Liver fibrosis (scarring) develops as a consequence of a variety of chronic inflammatory liver diseases, and if untreated, will progress into cirrhosis and liver failure. With the dramatic increased prevalence of non-alcoholic fatty liver disease and chronic hepatitis C worldwide, it is expected that the health care impact and cost of liver cirrhosis will dramatically increase in the next 10-20 years. Unfortunately, no therapy currently available directly regulates the process of liver fibrosis. Hepatic stellate cells (HSCs) have been regarded as a central cellular mediator of fibrosis during chronic liver injury. Upon activation, they transform into myofibroblast-like cells that promote the accumulation of extracellular matrix proteins, eventually distorting liver architecture and impairing liver function. Recent studies on a known extracellular matrix-regulating protease, tissue-type plasminogen activator (t-PA), have shown that it can play a role in modulating tissue fibrosis development [1-3]. Preliminary studies presented in this proposal indicate that exogenous administration of active t-PA can antagonize and reverse the pro-fibrotic phenotype of hepatic stellate cells in vitro. Therefore, this proposal is directed at testing the hypothesis that t-PA normally suppresses the myofibroblast-like cell differentiation of HSCs following acute hepatic injury and that the loss of this function results in fibrosis/cirrhosis.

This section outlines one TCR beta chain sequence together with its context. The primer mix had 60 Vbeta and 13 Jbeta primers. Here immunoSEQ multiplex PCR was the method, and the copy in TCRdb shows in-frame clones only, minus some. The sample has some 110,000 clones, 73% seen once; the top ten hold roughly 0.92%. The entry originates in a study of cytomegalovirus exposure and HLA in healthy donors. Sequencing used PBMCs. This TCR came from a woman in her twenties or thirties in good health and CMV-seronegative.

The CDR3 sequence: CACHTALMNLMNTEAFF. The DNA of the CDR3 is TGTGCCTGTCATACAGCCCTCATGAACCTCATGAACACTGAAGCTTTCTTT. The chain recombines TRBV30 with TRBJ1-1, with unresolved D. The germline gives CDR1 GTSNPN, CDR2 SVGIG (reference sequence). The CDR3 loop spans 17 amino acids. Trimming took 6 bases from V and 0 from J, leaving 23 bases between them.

The aims of this study are: 1) to investigate the potential proteolytic functions of t-PA in suppressing liver fibrosis 2) to determine the potential signaling functions of t-PA in suppressing liver fibrosis, and 3) to determine the changes that occur in tissue distribution of the PAs and their interacting partners between normal and chronically injured liver. Should the stated hypothesis prove correct, targeted administration of t-PA may be a novel strategy for the treatment and/or prevention of liver cirrhosis resulting from a variety of etiologies (e.g. NALFD, chronic hepatitis, genetic disorders, and alcoholism). Since t-PA is already FDA-approved for clinical use, the impact of this project is tremendous in terms of potential expedited development of therapies for liver cirrhosis patients who currently have limited treatment options.